Digitally Controlled Bench Power Supply, 0-30VDC, 0-5A, Current Limiting

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Joined Jul 23, 2012
Before I start, I know I can purchase a power supply for [substantially] less than it would take to design and build one. But I'm doing this in the spirit of extending my knowledge and making myself a better designer. I've designed/built several fixed voltage buck switching power supplies over the years for various products that I have worked on, though none of them were digitally controllable, or had a current limiting option, or could be used as a constant voltage/current source.

I'm mostly looking for ideas, things to avoid, suggestions, app notes, and general advice as power supplies are outside of my day to day expertise. I would like my power supply to be digitally controlled, primarily through a digital encoder (Call me olde fashioned, but I love turning dials), though one day I'd like to connect a Bluetooth module for remote control. Regardless the controls and interface circuitry are closer to what I am familiar with and not what I need help with. I want to operate the power supply as either a constant voltage or constant current supply, but be fully adjustable. I don't like noisy fans, so I am hoping to use large heatsinks if required. Luckily heatsinking is part of my skillset.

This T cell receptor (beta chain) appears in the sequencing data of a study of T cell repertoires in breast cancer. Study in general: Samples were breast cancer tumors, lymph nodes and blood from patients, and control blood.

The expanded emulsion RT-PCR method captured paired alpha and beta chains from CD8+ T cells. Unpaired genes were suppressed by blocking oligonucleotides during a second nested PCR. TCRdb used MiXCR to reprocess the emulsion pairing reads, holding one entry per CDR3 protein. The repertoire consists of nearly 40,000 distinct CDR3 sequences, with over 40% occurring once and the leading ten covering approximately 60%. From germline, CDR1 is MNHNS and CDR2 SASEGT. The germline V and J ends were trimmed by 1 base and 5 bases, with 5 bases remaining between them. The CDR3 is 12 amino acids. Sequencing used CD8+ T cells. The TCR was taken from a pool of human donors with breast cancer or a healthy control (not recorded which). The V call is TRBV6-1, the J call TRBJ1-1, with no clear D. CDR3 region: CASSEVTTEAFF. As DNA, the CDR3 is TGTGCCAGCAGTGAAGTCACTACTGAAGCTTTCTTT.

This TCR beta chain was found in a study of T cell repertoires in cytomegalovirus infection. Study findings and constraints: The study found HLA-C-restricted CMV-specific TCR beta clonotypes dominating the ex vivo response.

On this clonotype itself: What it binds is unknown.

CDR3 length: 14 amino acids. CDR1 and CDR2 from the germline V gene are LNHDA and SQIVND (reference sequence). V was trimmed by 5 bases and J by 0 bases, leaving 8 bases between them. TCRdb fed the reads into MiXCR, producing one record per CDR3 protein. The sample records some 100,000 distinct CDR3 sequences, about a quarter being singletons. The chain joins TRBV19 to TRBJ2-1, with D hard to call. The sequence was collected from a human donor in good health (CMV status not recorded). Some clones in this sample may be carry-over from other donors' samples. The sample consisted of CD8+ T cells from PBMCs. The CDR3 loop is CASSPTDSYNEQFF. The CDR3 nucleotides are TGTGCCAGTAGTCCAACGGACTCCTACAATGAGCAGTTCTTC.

As for the main portion of the project, I was contemplating using an isolated transformer that is connected to mains voltage (110VAC 60Hz up here in Canada), that drops the voltage down to 30-50VAC (Yet to be determined). I don't like the option of accidentally killing myself with this thing, or worse accidentally connecting ground up backwards and destroying a piece of equipment that is independently connected to it. This would then be fed into a full wave rectifier. The next part is where I need some guidance, as I was thinking of instead of using a dedicated module, I would put a dedicated microcontroller complete with control systems to regulate the voltage/current. I am very familiar with PICs from Microchip and was planning on using one of their dsPIC33... or similar chips. The inductor, control switch, balancing caps, and feedback would all be laid out separately. Finding a MOSFET and a current sense resistor should be easy, though I don't know how I would go about selecting inductors or capacitors (in the past I used what the the TI Webench suggested).